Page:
Design Review & Preliminary Testing for a Biomimetic Absorbable Ligament Anchor
|Periodical||Journal of Biomimetics, Biomaterials, and Tissue Engineering (Volume 4)|
|Main Theme||Journal of Biomimetics, Biomaterials and Tissue Engineering Vol.4|
|Citation||Sandeep Liyanage et al., 2009, Journal of Biomimetics, Biomaterials, and Tissue Engineering, 4, 71|
|Online since||December, 2009|
|Authors||Sandeep Liyanage, Philip Boughton, G. Roger, Jari Hyvarinen, Andrew J. Ruys|
|Keywords||ACL Anchor, Anterior Cruciate Ligament, Bioabsorbable, Biodegradable, Fixation, Soft Tissue|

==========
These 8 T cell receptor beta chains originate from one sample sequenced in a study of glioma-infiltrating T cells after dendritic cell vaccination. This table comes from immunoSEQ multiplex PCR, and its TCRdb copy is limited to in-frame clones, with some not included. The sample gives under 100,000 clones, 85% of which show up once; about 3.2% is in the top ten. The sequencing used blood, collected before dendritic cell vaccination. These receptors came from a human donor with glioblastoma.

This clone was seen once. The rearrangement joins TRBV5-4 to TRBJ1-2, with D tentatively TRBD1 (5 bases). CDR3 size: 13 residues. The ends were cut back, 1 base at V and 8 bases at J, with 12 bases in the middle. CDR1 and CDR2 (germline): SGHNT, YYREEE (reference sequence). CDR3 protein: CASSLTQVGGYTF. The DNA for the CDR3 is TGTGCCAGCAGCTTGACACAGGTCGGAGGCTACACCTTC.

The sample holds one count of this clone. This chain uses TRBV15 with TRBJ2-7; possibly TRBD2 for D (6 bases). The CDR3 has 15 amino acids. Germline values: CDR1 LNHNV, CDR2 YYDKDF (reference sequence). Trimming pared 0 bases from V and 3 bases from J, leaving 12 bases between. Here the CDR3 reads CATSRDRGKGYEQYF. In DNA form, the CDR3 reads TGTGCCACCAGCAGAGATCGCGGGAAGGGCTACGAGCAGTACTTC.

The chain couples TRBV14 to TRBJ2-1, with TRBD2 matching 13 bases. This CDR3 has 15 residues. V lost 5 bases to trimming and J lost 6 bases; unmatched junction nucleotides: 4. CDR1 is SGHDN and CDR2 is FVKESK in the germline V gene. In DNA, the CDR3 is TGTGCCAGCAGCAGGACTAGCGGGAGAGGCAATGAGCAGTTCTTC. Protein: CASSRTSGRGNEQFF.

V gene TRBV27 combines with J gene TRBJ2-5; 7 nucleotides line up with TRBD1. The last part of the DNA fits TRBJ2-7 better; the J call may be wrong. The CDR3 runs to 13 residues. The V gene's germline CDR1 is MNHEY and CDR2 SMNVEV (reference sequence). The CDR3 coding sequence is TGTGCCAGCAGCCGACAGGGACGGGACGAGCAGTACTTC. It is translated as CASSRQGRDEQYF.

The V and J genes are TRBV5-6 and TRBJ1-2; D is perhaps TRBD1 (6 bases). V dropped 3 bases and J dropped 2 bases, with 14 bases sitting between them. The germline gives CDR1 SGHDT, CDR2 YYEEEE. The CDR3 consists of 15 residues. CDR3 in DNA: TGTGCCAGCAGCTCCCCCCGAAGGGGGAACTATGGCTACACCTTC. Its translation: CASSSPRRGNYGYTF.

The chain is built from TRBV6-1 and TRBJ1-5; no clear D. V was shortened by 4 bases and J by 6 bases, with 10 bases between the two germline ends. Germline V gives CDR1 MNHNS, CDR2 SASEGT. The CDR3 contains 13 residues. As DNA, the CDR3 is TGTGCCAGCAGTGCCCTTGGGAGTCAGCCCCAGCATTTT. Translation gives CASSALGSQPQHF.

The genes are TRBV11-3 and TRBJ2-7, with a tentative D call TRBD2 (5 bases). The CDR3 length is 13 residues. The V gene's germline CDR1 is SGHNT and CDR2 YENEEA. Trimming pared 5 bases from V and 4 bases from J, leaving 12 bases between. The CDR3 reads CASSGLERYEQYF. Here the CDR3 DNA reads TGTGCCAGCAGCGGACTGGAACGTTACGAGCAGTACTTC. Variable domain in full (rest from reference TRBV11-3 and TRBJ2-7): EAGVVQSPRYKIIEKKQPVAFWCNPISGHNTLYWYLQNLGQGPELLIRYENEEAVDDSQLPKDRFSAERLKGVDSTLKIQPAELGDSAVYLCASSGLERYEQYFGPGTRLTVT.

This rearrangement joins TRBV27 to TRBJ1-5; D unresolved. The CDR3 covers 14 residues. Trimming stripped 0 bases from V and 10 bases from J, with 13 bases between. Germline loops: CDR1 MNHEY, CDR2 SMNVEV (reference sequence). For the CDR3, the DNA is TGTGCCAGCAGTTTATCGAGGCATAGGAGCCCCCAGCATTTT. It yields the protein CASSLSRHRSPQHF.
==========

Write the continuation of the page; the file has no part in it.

Review of current Anterior Cruciate Ligament (ACL) anchor technologies indicates that many devices facilitate osteointegration but not soft tissue in-growth. The design and preliminary testing of a novel biomimetic in-situ dilating bioabsorbable ACL anchor for simultaneous soft and hard tissue attachment is the subject of this study. The anchor method for this concept has been developed to mimic the mechanical-key configuration observed in a hair root. Reviewed anchor devices are typically interference screw-based. Screw anchors can lead to unnecessary ligament pre-stress, tearing during deployment and poor graft-bone contact. This work demonstrates a new fixation concept specifically developed for use with devices consisting of temperature-sensitive glass-reinforced-glass (GRG) soft tissue conductive biomaterial. Ligament anchorage is accomplished by dilation of the device into the base of a hair-root shaped osteotomy where a ligament with a collar and self tightening knot is inserted beforehand. This method facilitates full ligament-to-bone contact at the osteotomy zone where critical physiological ligament anchorage develops. Ligament pull-out loads equivalent to published results for conventional anchors were achieved using graft analogue. Testing with porcine ligaments resulted in a substantial reduction in ligament pull-out loads. Tibia bone sample constraints combined with the unraveling of the ligament knot were identified as primary factors for low pull-out loads for the porcine ligament tests. Subsequent design iterations will employ a reduction in prototype dimensions in addition to the use of a suture to lock the ligament knot. The hair-root shaped osteotomy and ligament anchor knot elements of this approach may be translated to other fixation systems and methods. By improving macro-mechanical-key interaction between the anchor, bone and ligament, further increase in pull-out forces may be achieved without unnecessary ligament pre-stress and tear damage caused by conventional interference screw threads.